On its face, the terms of the Agreement are clear enough: the government promises to drop the "firearms transportation" charge in exchange for defendant's admission of guilt on the two "firearms possession" charges. If defendant had wanted to condition his plea on the conferral of an incremental benefit - the prosecution's agreement to forgo its right to appeal any sentence imposed - he could have insisted that such a term be made part of the Agreement. He did not do so. Under the circumstances, we find no reason to grant him after the fact the benefit of a condition he failed to negotiate before the fact. To read the Agreement, ex silentio, to include a waiver by the government of its right of appeal would give defendant more than is reasonably due. See, e.g., United States v. Fentress, 792 F.2d 461, 464 (4th Cir. 1986) ("While the government must be held to the promises it made [in a plea agreement], it will not be bound to those it did not make.").

We believe it would open Pandora's jar to adopt so free-form an interpretation of plea bargains as Anderson urges. The Court has cautioned in connection with plea agreements that it is error for an appellate court "to imply as a matter of law a term which the parties themselves did not agree upon." United States v. Benchimol, 471 U.S. 453, 456, 85 L. Ed. 2d 462, 105 S. Ct. 2103 (1985) (per curiam). Under traditional contract principles, we should take an opposite tack, treating a plea agreement as a fully integrated contract and enforcing it according to its tenor, unfestooned with covenants the parties did not see fit to mention. Hence, we decline to read the Agreement to imply unspoken promises - especially in light of paragraph 14 thereof, which specifically relates that "no agreements, representations, or understandings have been made between the parties in this case other than those which are explicitly set forth in this plea agreement, and none will be entered into unless executed in writing, signed by all the parties . . . . " (emphasis supplied).3

The appellee has a final fall-back position on waiver. Citing United States v. Khoury, 755 F.2d 1071, 1073 (1st Cir. 1985), he argues that the district court, not this court, should determine the scope of the Agreement. However, "any dispute over the terms of the [plea] agreement is to be resolved by objective standards." United States v. Krasn, 614 F.2d 1229, 1233 (9th Cir. 1980). In this case, we think the matter is clear enough to present a question of law which may be entertained without resort to ancillary factfinding.4


The appellee hypothesizes that, since the government failed to file its brief within 35 days after the date on which the record was filed as required under 1st Cir. Loc. R. 35, the appeal should have been dismissed for lack of prosecution. See 1st Cir. Loc. R. 45 ("When a cause is in default as to the filing of the brief for appellant . . . the clerk is to enter an order dismissing the appeal for want of diligent prosecution."). The appellant's brief was concededly late - but the delay apparently stemmed from an administrative mix-up (neither the government nor the appellee received the scheduling notice issued by the clerk). Accordingly, the government was allowed to file its brief out of time. Such largesse with respect to nonjurisdictional deadlines is consistent both with our Local Rules, see, e.g., 1st Cir. Loc. R. 45 ("unusual circumstances" can justify setting aside a default for late filing) and with the Federal Rules of Appellate Procedure, see, e.g., Fed. R. App. P. 2 (requirements may be suspended in a particular case for "good cause"). There was no error in allowing the appeal to go forward in the normal course. Cf. In re Grand Jury (Douglas Gassiraro), 918 F.2d 1013, n. 5 (1st Cir. 1990) (per curiam) (discussing court's discretion under 1st Cir. Loc. R. 9); United States v. Diaz-Villafane, 874 F.2d 43, 45-46 (1st Cir.) (discussing district court's discretion to suspend application of local rules), cert. denied, 493 U.S. 862, 107 L. Ed. 2d 133, 110 S. Ct. 177 (1989).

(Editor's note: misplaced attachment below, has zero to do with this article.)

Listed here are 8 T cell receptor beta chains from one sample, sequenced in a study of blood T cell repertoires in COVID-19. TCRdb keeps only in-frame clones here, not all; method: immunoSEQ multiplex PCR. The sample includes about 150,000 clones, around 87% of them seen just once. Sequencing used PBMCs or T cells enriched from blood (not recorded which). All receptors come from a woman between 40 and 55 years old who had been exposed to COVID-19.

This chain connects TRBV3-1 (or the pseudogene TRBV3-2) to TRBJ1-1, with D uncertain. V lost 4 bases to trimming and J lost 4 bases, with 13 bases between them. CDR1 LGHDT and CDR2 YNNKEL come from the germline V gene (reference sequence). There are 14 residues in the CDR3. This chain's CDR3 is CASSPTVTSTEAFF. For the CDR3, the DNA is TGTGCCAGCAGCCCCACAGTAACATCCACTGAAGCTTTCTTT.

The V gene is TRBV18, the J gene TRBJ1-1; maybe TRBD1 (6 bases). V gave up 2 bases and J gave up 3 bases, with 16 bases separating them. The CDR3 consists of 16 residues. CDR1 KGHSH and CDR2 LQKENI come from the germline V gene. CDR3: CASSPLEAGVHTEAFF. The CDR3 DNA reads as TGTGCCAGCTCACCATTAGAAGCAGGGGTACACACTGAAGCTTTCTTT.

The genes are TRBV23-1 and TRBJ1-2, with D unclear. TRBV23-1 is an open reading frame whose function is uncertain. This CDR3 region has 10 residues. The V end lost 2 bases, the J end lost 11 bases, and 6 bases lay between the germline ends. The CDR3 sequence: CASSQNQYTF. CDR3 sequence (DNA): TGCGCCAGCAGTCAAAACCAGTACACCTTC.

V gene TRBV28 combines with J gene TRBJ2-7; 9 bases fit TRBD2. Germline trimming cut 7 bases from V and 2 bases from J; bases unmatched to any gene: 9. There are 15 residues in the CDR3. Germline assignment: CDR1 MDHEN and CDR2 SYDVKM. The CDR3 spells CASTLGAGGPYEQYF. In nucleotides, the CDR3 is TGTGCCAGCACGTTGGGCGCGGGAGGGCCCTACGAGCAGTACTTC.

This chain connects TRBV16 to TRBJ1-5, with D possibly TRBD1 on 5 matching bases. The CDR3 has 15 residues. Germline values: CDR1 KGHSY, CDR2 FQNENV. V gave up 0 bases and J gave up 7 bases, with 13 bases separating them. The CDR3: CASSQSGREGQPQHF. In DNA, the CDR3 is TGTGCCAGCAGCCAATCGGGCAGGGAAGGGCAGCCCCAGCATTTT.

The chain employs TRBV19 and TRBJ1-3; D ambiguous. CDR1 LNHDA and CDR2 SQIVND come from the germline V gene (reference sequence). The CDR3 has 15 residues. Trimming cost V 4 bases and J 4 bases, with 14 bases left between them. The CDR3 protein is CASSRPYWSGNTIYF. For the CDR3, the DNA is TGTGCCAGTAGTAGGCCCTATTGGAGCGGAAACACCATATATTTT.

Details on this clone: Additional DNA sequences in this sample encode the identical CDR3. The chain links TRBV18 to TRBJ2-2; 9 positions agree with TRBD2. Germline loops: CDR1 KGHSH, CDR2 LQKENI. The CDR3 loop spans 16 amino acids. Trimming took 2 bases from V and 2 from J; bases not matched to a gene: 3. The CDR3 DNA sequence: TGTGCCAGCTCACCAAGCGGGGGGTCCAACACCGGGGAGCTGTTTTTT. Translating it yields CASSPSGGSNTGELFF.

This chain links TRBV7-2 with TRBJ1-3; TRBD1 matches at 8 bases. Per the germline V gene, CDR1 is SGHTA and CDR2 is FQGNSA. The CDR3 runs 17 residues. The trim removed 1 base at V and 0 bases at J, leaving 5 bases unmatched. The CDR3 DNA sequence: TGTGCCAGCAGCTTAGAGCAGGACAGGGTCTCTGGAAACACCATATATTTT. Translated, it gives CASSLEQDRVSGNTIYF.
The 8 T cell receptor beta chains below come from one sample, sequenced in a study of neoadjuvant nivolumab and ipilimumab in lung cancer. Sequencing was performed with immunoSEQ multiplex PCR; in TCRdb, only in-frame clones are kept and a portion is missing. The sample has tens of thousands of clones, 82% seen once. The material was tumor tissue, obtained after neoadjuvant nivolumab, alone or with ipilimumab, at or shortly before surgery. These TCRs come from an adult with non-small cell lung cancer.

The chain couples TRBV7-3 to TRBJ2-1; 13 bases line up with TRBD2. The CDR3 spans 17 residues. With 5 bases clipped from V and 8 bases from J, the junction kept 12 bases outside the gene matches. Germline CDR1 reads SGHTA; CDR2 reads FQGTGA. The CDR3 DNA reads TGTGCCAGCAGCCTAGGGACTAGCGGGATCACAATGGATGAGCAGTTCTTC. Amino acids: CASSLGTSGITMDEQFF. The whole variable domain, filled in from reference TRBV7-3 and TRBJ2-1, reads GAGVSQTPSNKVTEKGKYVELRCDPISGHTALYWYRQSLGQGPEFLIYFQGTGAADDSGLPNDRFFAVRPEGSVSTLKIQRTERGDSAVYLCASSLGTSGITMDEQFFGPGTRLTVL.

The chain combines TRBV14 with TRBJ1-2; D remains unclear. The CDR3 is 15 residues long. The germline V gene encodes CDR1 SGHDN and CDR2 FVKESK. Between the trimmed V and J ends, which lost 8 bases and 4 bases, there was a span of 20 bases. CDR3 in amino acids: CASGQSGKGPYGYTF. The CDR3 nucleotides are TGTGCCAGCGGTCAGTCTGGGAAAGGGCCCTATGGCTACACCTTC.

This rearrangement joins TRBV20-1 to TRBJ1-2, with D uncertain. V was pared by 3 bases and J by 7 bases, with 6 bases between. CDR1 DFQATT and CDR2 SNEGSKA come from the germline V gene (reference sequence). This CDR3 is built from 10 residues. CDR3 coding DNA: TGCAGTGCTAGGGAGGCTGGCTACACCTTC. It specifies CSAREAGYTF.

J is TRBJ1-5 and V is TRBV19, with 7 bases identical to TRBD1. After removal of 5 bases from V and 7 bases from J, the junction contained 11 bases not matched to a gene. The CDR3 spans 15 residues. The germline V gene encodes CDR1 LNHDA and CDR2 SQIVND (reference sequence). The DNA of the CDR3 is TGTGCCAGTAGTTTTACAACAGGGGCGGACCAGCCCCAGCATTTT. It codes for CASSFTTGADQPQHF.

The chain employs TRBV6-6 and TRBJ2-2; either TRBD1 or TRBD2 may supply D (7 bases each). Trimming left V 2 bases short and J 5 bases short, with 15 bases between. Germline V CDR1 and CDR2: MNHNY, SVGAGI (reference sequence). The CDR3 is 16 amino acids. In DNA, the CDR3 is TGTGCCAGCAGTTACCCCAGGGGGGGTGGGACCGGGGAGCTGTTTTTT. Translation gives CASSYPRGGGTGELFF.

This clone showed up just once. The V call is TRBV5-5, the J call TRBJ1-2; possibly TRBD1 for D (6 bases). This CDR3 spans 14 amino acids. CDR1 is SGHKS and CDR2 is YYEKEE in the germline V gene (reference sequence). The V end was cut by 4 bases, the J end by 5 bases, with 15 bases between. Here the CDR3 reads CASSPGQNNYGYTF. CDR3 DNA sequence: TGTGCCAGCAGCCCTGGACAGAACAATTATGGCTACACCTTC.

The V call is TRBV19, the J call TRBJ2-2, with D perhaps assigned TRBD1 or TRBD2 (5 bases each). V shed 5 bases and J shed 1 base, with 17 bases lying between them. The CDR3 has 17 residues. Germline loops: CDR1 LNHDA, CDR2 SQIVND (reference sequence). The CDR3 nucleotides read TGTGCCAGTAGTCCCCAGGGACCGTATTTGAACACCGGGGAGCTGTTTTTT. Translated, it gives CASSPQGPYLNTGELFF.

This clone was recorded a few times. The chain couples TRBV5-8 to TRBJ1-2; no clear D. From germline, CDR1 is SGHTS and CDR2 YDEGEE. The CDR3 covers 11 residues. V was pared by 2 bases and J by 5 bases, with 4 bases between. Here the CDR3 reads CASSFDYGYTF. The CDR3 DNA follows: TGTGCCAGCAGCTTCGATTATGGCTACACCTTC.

Finding that we have jurisdiction over the government's appeal and that any tardiness in briefing was not fatal, we pass to meatier fare. Anderson pled guilty to two counts charging violations of 18 U.S.C. § 922(g). If an adult who violates that statute has accumulated three predicate convictions for violent felonies committed on different occasions, and the appropriate notice has been filed, the mandatory minimum sentence attaches. See 18 U.S.C. § 924(e)(1). Here, appellee admittedly amassed a trio of prior felony convictions. The lower court did not deem these convictions, despite their number, as fulfilling the statutory condition. The court erred.

1. Chronicity. Defendant's principal argument below was that each predicate offense, including conviction therefor, had to precede the next offense in the series if both were to be considered predicate crimes for purposes of sentence enhancement under the ACCA. Because Anderson's brush with the law in North Carolina (offense December 1980; conviction February 1981) and his first Massachusetts felony conviction (offense October 1980; conviction April 1983) did not fit this pattern, he took the position that there were not three predicate crimes in the ACCA sense.

We need not linger long on this point. First, we view the plain language of the statute - which contains no such requirement - as dispositive. Accord United States v. Schoolcraft, 879 F.2d 64, 74 (3d Cir. 1989), cert. denied, 493 U.S. 995, 107 L. Ed. 2d 543, 110 S. Ct. 546 (1990); see also United States v. Towne, 870 F.2d 880, 889-90 (2d Cir.), cert. denied, 490 U.S. 1101, 109 S. Ct. 2456, 104 L. Ed. 2d 1010 (1989); United States v. Wicks, 833 F.2d 192, 193 (9th Cir. 1987), cert. denied, 488 U.S. 831, 102 L. Ed. 2d 63, 109 S. Ct. 87 (1988); cf. United States v. Herbert, 860 F.2d 620, 622 (5th Cir. 1988), cert. denied, 490 U.S. 1070, 109 S. Ct. 2074, 104 L. Ed. 2d 639 (1989). Second, the authority relied on by the district court in engrafting a chronicity requirement onto the statute, United States v. Balascsak, 873 F.2d 673 (3d Cir. 1989) (en banc), cert. denied, 498 U.S. 864, 112 L. Ed. 2d 138, 111 S. Ct. 173 (1990), has been effectively disowned by its natural parents. In Schoolcraft, 879 F.2d 64, the Third Circuit revisited the issue and held that Balascsak was wrong in interpreting the ACCA to require that a defendant had to be convicted of one crime before committing the crime underlying a subsequent conviction. The Schoolcraft court wrote: "We decline to read this [chronicity] requirement into the statute and hold, for the purposes of enhanced sentencing under the ACCA, that a defendant need not be convicted of one predicate offense before committing the next predicate offense." Id. at 74.